As one of the strongest performing economies on the continent, South Africa has been able to weather the economic storm that 2020 unleashed better than most. But with Q1 of 2021 coming to a close, economic analysts and experts are eying the prospects for the recovery of the South African economy in 2021.
Despite experiencing a negative growth rate of 8.0%, according to the IMF’s October 2020 forecast, there is a large degree of optimism present among experts. In fact, in an update to the 2021 forecast, it has recently been estimated that South Africa can expect to see 3% GDP growth in 2021 so far, with a return to a more stable 1.5% due in 2022 – if everything goes according to plan.
The ANC’s economic recovery plan to handle and respond to the harshest consequences of the pandemic are based on aggressive implementation of an Economic Reconstruction and Recovery Plan. This aims to stimulate growth in a manner that is both equitable and inclusive, uplifting all sectors of South African society. With this in mind, at the heart of this plan is a move to mobilise investment funds, create new jobs, protect existing jobs, accelerate industrialisation and pursue public and private investment in key sectors.
But what are the key sectors that have been identified in the ANC’s economic recovery plan, and what are the employment prospects looking like for those in these industries?
With a total population now nearing the 60 million mark, the manufacturing demand within South Africa has truly never been greater. In response to the meteoric population growth the country has experienced over the last number of years, South Africa has developed a diversified manufacturing base to meet both local and international demand.
This covers a range of sectors and industries, such as agro-processing, automotive, ICT, electronics, metals and textiles, as well as chemical production. This diverse manufacturing capacity has allowed South Africa to experience a huge amount of growth over the last two decades.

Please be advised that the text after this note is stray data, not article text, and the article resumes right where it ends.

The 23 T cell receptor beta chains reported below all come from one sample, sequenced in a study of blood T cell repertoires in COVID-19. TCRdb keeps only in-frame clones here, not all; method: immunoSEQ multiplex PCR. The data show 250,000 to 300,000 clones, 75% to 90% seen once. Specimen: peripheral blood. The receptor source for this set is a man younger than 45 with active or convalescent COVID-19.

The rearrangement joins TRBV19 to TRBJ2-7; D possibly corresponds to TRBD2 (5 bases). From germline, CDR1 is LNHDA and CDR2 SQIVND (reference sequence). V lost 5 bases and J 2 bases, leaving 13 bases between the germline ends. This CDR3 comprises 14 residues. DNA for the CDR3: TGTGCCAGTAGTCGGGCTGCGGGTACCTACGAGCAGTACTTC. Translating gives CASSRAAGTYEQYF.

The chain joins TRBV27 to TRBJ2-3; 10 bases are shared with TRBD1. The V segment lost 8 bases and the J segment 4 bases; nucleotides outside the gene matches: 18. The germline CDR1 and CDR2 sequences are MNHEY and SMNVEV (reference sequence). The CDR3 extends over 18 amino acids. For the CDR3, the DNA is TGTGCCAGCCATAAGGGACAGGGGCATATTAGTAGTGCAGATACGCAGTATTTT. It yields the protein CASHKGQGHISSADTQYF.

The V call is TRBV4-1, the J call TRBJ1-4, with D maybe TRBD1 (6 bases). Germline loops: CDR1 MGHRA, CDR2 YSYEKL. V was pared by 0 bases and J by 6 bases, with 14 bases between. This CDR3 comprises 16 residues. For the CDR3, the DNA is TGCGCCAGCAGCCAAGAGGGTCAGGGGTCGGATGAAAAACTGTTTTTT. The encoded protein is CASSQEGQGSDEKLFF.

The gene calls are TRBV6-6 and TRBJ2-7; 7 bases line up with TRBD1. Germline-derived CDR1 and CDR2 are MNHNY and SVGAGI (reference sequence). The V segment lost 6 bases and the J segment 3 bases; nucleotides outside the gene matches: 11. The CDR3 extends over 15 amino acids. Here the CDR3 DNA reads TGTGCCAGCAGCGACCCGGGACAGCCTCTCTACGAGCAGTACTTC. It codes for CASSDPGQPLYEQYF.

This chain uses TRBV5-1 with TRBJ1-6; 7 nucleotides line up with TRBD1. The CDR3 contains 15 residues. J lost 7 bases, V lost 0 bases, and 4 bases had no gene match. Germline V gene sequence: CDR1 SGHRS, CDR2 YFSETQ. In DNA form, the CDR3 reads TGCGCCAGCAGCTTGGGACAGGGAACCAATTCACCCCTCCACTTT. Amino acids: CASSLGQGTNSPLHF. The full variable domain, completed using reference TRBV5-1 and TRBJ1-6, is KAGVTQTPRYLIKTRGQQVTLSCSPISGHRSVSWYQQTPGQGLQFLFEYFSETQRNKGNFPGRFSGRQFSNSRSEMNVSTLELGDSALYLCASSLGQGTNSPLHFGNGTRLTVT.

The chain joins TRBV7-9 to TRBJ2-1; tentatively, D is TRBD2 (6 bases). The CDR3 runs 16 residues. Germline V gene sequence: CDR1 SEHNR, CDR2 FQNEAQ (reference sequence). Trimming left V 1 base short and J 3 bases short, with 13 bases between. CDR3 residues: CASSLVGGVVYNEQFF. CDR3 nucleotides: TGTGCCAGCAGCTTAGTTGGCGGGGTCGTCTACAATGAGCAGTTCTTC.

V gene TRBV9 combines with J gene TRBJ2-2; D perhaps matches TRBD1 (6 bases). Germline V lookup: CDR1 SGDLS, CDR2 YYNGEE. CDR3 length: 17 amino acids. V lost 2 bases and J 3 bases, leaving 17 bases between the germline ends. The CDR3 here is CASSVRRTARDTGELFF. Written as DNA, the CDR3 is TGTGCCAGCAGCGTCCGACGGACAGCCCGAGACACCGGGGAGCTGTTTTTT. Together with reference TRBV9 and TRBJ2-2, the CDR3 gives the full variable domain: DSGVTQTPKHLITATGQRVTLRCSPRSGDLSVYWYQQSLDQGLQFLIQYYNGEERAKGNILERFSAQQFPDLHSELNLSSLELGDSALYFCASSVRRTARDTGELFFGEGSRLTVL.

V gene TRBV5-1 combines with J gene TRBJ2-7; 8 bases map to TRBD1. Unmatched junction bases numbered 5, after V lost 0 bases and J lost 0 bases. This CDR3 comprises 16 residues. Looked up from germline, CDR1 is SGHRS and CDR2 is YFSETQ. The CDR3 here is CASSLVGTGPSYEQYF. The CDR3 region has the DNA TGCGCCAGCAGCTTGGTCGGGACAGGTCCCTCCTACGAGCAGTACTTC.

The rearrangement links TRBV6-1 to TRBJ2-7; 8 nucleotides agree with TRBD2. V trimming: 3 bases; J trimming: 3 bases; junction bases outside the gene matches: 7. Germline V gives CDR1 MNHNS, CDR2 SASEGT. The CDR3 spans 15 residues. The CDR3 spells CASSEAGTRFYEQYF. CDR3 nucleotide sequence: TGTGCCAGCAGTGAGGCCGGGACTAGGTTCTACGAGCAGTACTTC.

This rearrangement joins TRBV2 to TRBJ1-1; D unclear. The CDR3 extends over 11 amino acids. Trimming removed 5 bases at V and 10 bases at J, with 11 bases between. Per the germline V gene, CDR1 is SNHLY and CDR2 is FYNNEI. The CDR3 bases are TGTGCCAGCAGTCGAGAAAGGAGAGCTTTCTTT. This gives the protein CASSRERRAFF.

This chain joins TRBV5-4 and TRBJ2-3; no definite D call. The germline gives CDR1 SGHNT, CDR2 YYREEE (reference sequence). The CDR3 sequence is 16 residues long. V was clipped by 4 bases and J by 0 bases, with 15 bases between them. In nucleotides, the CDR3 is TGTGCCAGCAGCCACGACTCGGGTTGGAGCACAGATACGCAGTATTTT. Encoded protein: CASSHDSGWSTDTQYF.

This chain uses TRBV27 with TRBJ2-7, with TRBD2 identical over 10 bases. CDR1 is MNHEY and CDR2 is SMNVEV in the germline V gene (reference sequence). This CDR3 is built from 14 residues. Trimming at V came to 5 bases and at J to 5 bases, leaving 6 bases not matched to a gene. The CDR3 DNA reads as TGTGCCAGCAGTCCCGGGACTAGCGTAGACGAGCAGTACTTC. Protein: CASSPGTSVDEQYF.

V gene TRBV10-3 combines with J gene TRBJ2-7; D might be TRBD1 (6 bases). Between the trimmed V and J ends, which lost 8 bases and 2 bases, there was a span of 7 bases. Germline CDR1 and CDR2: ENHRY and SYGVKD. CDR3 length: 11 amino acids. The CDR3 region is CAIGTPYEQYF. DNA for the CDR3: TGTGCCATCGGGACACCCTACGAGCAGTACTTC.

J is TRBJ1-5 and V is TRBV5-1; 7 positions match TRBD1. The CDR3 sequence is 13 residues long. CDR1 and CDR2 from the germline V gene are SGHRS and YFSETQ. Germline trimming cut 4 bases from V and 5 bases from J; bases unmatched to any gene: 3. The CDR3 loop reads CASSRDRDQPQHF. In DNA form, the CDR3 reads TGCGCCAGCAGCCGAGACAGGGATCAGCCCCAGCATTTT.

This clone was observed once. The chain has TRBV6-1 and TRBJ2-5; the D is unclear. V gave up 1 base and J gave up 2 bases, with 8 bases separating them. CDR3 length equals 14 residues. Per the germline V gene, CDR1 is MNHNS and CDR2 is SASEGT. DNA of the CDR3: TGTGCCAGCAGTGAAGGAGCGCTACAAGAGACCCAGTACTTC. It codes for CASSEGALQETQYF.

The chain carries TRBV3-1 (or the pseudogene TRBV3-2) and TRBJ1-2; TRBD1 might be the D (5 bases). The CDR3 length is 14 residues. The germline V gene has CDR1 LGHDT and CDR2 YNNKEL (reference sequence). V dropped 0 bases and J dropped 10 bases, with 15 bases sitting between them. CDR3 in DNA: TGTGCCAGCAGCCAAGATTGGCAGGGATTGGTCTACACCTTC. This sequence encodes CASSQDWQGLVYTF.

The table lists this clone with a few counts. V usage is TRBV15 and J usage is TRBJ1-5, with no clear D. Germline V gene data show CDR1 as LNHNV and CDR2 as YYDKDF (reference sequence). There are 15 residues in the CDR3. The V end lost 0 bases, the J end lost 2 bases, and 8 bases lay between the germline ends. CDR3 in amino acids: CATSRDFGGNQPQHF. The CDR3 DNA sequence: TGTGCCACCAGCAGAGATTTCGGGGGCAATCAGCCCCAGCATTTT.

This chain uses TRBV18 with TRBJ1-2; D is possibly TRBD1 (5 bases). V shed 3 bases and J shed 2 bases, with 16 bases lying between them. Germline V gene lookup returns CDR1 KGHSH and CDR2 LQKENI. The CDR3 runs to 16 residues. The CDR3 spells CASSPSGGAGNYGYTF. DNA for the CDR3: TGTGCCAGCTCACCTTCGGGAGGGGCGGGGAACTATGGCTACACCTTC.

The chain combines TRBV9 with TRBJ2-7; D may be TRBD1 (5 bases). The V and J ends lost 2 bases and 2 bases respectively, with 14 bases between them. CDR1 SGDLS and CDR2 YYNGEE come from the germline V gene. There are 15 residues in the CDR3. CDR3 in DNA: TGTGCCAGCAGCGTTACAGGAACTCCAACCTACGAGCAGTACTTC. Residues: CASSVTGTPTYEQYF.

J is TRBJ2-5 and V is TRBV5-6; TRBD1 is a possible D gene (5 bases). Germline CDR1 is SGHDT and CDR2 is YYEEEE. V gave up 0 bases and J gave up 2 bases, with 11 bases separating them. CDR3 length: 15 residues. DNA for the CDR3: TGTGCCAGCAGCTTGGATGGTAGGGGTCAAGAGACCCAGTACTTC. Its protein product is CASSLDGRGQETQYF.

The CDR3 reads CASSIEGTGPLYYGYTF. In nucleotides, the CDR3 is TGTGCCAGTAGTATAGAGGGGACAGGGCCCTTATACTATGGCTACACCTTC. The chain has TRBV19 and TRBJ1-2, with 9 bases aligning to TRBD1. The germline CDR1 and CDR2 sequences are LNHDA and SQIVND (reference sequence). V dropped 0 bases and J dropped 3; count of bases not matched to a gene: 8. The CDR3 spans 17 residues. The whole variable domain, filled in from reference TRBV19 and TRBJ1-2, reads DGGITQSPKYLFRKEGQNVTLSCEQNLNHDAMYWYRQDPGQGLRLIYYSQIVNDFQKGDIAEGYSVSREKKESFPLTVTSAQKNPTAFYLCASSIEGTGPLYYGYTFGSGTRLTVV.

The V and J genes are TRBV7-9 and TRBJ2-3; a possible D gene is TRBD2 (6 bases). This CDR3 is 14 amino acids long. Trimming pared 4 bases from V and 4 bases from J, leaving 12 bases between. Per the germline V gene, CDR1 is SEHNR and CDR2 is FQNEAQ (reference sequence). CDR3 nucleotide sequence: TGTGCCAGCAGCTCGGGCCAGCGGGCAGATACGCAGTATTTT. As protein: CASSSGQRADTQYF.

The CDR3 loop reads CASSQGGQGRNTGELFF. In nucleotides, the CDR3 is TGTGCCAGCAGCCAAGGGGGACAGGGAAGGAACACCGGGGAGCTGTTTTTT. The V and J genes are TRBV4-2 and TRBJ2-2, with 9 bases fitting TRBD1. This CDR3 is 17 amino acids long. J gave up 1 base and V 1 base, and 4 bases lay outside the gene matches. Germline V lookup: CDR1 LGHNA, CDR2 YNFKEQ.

Experts are predicting that the South African manufacturing industry will nearly double its output by the year 2025. Consequently, in terms of employment opportunities and job creation, the manufacturing sector will play an incredibly important role in the lives of many South Africans.
Communications and information technology
As is the case with many other countries on the African continent, the communications and information technology sector is one of the sectors that looks set to experience solid growth prospects in the coming year.
Although encompassing a number of discrete sectors and industries, there is no denying that pursuing digital development will be key to securing a prosperous future for the South African economy. Large-scale infrastructure plans, such as the rolling out of fibre broadband and 5G networks, will both amplify and accelerate this growth, which will enable more and more individuals and businesses to get online. With the South African cell phone market one of the fastest growing in the world, the investment and employment opportunities in this sector are immense.
We can expect to see several related spin-off industries undergo similar levels of growth as a result of this broad trend. For example, with the expansion of the availability of mobile internet and mobile devices, we have also seen parallel growth in markets such as online casinos. With more and more individuals connected to the internet and each other, it seems natural that people will spend more of their spare time online, and the growth of internet casinos in the past year is a strong indicator of this.
With this in mind, the employment prospects in the communications and IT sector, and its various related industries and sectors, are looking incredibly strong for South African job-seekers in 2021.
As has historically been the case, agriculture remains a hugely important aspect of the South African economy. According to current estimates, around 8.5 million South Africans are employed either directly or indirectly in the agriculture sector. It is one of the fastest growing sectors in South Africa, both in terms of its overall importance to the economy and to the lives of individual South Africans.
In recognition of this, government support programmes have been developed by the South African government to support commercially oriented, small-scale farming enterprises, as well as support for local smallholders. Additionally, significant resources have been funnelled into the agro-processing industry.
With all that said, agriculture will not only continue to be a hugely important source of employment for millions of South Africans but will also continue to be an important source of job creation in the coming year.